How-To Video

Bringing a Scene to Life with Slow Motion

By Mike Mezeul II

Shooting in slow motion is a fantastic way for a videographer to bring a scene to life. From adding drama, conveying emotion, creating depth, revealing detail, and more, utilizing slow motion is a technique that you should consider for your next film project. But is it as easy as it sounds? Just simply shoot slow-motion? Well yes and no. There are definitely a few things that you should take mental note of for settings within your camera, the gear you’ll need, and your vision for the scene.

Before we get going though, let’s quickly understand what slow motion is. Slow motion is essentially the slowing down of a moment in time so that the action appears slower than in real life. This can be accomplished by either filming the moment in slow-motion or using a playback method to slow down the moment. For this article, we will aim to discuss how to film the moment in slow motion and then how to complete the process in post-processing.

Fagradalsfjall volcano erupting, photo by Mike Mezeul II
Fagradalsfjall volcano eruption in Iceland.

Frames Per Second

Understanding frames per second (fps) is key to understanding how to shoot video. Most videos are shot at either 24fps or 30fps. This means that essentially (i.e. 30fps), it takes 30 single images shot in succession to make up one second of video. A good metaphor to this is thinking about a flip book. As you flip through it, it creates motion, the same technique applies for video. The more images you can capture to create a higher frame rate, the more you can slow down your video in post. It’s extremely important to know that you really want to aim to get your frame rates correct while shooting. You can technically slow down video that does not have a high frame rate in post-processing, but the video will look choppy and won’t present itself well. Starting at 60fps, you can begin slowing down motion. At 60fps, you can slow a video down by 50%. At 120fps, you can slow video down to 25% of its original motion on a 30fps timeline.

Setting FPS & Shutter Speed

When going through your “Video Recording Menu”, scroll down to “Frame size/frame rate” and click “OK.” It is in this menu where you can choose to shoot from 24fps to 120fps. Both the Z 9 and Z 8 camera bodies have the capability of shooting up to 8k 60fps and 4k 120fps.

For your shutter speed, you’ll want to try and keep your settings to nearly double that of your desired fps. For example, if you’re shooting at 120fps, you will want to aim to have your shutter speed close to 1/240 second. For scenes that are shot at 60fps, you will want to aim for 1/120 second. Now you don’t have to be exactly precise with doubling the fps, but the closer you can get to that, the smoother and sharper your slow motion will be.

Gear You May Need

Tripod or Gimbal – The goal with slow motion is to create a captivating moment that draws your audience into the scene. Having a shaky video doesn’t necessarily achieve that as the slower the motion, the more noticeable camera shake becomes. Try your best to utilize a tripod, monopod, or gimbal for shots.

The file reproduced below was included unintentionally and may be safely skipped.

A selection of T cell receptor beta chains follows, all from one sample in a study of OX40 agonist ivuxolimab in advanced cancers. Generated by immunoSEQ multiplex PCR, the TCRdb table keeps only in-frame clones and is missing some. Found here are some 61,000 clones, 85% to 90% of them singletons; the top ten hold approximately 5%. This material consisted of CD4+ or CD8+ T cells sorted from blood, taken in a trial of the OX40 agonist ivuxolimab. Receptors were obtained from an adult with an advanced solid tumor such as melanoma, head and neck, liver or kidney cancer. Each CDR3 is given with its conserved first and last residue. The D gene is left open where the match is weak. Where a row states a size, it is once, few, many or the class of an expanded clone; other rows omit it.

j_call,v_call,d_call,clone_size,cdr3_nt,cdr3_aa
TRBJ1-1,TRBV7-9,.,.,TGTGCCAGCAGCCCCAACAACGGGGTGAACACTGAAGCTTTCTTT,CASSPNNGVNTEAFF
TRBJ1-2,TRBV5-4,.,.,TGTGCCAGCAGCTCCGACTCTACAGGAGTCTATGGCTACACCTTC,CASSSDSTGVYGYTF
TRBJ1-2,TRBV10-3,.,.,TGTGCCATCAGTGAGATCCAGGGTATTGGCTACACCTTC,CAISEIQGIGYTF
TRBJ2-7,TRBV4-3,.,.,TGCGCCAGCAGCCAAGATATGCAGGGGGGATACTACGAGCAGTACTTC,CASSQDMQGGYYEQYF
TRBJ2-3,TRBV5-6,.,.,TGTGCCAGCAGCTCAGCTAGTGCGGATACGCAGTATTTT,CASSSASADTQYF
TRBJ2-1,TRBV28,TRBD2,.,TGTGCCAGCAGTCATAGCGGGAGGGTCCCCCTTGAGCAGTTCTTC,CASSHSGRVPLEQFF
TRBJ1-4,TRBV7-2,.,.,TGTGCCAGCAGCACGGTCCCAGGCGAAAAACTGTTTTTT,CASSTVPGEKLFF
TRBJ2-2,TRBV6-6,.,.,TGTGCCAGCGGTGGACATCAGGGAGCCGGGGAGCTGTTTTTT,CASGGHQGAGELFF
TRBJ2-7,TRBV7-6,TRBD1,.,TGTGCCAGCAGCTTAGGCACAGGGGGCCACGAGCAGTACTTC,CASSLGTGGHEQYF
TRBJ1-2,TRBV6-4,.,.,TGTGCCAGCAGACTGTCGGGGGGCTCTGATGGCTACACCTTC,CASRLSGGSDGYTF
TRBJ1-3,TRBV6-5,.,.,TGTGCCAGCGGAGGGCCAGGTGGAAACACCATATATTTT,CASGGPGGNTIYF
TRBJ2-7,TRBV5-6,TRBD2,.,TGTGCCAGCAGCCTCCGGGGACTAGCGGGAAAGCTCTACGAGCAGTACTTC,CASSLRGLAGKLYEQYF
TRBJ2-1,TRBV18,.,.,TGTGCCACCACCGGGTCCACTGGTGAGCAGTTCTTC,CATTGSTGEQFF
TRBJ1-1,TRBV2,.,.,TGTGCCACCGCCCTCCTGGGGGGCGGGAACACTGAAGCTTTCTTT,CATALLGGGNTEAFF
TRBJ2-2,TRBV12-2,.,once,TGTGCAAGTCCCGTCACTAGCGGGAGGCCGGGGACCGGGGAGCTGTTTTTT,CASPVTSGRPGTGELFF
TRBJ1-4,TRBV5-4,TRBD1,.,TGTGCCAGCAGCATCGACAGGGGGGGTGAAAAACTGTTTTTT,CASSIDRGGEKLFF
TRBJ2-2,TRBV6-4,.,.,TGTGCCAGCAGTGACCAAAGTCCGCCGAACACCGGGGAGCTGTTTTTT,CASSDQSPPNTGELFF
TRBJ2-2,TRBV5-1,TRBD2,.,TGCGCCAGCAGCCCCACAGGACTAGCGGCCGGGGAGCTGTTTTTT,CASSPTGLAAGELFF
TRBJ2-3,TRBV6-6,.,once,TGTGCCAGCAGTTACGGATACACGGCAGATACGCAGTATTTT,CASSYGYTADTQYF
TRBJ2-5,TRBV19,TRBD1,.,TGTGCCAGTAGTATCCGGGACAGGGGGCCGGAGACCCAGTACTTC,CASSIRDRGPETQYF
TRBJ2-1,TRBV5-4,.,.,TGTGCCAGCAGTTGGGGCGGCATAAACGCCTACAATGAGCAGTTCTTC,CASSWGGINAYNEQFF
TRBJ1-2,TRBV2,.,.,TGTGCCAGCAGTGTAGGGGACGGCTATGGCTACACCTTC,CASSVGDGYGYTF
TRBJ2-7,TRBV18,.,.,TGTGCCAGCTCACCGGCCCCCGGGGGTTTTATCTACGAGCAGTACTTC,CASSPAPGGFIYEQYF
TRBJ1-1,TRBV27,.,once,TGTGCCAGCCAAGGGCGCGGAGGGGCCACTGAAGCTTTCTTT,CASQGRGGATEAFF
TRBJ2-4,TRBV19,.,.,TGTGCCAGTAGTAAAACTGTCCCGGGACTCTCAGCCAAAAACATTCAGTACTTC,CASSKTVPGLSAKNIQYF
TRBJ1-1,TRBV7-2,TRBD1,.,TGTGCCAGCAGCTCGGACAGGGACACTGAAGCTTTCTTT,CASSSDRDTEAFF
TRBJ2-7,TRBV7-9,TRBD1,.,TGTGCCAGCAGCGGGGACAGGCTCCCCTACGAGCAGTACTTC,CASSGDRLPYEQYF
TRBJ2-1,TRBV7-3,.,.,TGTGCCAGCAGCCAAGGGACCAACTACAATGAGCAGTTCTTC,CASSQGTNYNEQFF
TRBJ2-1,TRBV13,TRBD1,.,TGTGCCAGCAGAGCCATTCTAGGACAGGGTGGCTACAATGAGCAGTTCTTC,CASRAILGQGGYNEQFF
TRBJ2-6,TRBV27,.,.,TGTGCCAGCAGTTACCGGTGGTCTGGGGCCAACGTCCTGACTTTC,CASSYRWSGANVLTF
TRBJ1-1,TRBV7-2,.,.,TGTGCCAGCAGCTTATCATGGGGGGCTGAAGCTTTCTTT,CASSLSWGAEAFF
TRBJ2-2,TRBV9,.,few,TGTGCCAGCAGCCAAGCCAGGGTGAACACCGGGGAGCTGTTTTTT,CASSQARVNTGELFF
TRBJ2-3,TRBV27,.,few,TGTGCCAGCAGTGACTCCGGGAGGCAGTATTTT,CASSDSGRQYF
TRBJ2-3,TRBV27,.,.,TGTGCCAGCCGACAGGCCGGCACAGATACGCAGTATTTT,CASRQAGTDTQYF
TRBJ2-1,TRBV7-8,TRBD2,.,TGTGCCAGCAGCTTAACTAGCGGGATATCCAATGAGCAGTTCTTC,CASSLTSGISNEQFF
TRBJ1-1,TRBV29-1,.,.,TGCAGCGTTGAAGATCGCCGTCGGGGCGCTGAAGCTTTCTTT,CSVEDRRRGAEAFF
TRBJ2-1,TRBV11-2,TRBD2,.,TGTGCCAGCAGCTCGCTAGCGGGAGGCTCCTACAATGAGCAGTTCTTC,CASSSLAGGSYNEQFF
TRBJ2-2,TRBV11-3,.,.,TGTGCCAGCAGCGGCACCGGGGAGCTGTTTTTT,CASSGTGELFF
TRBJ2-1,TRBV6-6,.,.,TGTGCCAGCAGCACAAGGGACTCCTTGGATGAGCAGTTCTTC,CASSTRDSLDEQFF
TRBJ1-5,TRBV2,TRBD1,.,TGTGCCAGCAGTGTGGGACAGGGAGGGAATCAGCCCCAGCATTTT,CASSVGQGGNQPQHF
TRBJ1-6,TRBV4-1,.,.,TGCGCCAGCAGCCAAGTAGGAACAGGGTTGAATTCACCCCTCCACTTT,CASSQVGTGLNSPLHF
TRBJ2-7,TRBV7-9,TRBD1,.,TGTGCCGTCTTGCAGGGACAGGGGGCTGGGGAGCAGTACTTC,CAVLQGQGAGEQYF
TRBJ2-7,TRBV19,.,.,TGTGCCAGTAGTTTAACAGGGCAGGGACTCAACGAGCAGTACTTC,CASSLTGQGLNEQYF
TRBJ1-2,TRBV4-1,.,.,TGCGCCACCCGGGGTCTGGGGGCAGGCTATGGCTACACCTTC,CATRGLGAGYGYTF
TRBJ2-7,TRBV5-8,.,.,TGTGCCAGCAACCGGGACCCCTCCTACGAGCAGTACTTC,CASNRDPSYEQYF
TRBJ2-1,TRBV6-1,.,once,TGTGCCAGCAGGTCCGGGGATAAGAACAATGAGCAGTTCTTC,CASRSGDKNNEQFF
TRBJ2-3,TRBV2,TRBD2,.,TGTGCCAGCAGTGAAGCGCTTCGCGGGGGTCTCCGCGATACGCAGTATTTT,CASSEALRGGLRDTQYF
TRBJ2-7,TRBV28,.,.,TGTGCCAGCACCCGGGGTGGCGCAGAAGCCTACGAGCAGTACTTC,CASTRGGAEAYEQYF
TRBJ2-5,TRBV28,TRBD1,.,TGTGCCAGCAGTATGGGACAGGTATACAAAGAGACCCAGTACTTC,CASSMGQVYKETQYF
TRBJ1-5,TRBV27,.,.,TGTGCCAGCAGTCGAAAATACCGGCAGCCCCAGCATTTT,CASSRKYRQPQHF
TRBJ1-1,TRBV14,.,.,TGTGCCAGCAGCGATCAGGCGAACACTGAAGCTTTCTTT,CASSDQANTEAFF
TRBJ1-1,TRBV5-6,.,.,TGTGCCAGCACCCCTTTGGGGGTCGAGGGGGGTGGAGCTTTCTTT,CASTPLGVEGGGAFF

Neutral Density Filter – A three or six stop neutral density filter is a great tool to have handy if you’re shooting in an extremely bright environment. This will allow you to easily cut out “x” amount of stops of light to reach your desired shutter speeds.

Additional Lighting – With faster frame rates, less light will pass through your shutter, so contrary to the tip above, you will need a way to light your subject if in a dark environment.

Fagradalsfjall volcano lava crusting over, photo by Mike Mezeul II
Cooling lava from the Fagradalsfjall volcano.

Choosing the Right Scene

Not all scenes are created equally, so thus not all scenes require slow motion. When trying to decide what fps you should use, first ask yourself what the moment is showing you. For example, scenes where you are trying to show the raw sensation of an athlete winning a championship (emotion), fountains of lava shooting up into the air (detail), or gigantic waves crashing along the shoreline (power), a 60fps or 120fps frame rate may be perfect to slow the scene and allow your audience to really indulge in it. When it comes to capturing small movements like the wings of a hummingbird fluttering away or extending the drama of a rather quick scene like a raindrop falling into a puddle, slow motion can be a wonderful way to document these moments as well. The key words here are “slow motion”, so if there isn’t much motion within the scene in the first place, there is no point in slowing it down.


Once you’ve shot your footage you won’t be able to see the video playback as slow motion in-camera. You’ll need to take your media into an editing program like DaVinci Resolve, Adobe After Effects or Apple Final Cut Pro to just name a few. Here you will be able to retime your footage to your desired speed, color grade it, and sync it to music.

Bonus Tip!

Shooting high fps scenes results in large file sizes, so make sure you have a large capacity CFexpress or SD Card that can handle the files and the required read/write speed.